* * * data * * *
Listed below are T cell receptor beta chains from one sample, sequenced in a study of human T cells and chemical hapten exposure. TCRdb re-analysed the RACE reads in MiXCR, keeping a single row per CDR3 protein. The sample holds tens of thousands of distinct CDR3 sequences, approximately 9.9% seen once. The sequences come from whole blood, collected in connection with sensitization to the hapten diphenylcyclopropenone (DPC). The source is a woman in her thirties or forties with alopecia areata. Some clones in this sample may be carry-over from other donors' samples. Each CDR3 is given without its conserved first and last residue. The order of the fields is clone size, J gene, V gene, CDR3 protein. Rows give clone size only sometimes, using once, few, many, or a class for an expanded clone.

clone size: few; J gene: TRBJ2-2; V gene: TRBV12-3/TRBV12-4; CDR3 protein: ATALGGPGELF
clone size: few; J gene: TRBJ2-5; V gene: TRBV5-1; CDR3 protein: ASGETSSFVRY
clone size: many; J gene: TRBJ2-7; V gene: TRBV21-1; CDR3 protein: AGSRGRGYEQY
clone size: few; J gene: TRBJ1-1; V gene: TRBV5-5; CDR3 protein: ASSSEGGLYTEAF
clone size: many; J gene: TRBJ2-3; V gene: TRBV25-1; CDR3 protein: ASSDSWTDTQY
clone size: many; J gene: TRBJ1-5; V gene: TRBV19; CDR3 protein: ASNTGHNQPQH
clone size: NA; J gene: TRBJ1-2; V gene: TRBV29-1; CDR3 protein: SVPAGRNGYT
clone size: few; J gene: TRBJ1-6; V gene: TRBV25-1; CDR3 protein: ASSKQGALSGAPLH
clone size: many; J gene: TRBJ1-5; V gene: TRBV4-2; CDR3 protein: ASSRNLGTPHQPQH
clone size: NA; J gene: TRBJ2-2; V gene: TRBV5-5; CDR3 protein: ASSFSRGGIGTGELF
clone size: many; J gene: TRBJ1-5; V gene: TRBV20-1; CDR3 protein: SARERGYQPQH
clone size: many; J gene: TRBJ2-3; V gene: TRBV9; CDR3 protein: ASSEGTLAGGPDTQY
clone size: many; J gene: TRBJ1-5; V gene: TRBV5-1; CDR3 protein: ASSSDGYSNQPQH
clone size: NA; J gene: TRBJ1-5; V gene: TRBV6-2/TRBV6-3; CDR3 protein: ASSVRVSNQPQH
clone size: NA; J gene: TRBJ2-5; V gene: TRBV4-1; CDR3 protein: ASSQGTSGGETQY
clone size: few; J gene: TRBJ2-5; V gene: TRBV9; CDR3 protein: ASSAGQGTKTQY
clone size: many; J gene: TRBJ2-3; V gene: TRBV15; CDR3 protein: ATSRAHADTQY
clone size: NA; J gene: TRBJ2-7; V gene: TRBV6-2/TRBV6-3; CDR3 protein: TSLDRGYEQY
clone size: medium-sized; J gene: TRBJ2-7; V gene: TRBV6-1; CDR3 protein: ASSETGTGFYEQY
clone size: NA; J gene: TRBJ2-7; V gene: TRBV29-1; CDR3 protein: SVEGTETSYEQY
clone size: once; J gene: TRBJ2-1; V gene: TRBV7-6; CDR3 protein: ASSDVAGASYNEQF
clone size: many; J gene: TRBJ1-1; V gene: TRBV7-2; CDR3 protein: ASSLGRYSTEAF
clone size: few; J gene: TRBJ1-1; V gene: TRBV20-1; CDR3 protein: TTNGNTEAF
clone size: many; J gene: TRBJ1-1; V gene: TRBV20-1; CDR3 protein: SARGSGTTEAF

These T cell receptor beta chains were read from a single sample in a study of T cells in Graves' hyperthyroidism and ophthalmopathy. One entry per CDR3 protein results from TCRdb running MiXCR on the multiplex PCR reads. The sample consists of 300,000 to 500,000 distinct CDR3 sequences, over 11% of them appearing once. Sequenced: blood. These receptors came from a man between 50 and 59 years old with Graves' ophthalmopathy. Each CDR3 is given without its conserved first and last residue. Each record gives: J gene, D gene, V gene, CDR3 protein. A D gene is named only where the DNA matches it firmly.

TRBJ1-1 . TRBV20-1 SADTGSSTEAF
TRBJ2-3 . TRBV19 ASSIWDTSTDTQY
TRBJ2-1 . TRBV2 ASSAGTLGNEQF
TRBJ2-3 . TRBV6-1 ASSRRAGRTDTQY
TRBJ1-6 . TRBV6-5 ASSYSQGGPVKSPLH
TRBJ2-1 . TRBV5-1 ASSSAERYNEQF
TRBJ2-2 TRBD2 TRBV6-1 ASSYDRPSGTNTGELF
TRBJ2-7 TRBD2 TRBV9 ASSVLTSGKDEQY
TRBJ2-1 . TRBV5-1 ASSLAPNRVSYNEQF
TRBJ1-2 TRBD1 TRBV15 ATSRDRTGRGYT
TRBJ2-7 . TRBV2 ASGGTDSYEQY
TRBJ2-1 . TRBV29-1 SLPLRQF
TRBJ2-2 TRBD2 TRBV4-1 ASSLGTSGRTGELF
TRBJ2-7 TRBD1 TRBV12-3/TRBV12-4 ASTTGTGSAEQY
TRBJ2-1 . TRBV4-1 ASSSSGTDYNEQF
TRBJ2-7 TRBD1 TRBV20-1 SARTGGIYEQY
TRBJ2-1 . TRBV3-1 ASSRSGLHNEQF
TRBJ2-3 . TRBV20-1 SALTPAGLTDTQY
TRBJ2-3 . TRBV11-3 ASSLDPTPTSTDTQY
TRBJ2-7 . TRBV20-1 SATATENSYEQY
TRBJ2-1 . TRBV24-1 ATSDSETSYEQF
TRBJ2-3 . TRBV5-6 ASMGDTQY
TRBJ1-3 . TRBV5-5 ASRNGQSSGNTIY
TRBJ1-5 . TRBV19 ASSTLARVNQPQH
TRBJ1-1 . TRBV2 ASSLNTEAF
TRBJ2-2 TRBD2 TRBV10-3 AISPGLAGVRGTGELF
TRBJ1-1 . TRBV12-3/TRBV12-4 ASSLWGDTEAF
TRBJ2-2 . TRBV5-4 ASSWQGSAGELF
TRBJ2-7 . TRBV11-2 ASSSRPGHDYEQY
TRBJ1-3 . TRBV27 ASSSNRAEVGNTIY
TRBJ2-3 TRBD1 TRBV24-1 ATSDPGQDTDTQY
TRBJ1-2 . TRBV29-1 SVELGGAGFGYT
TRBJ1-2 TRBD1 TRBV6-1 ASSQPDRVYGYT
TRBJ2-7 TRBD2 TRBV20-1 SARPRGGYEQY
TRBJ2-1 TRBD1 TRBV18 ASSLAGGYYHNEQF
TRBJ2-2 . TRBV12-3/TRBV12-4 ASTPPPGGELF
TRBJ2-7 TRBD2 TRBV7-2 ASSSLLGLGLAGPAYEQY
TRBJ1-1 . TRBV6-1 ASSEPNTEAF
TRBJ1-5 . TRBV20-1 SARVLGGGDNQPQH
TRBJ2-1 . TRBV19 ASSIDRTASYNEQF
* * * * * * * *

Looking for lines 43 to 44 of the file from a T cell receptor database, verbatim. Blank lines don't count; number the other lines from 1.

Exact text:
TRBJ2-1 . TRBV3-1 ASSRSGLHNEQF
TRBJ2-3 . TRBV20-1 SALTPAGLTDTQY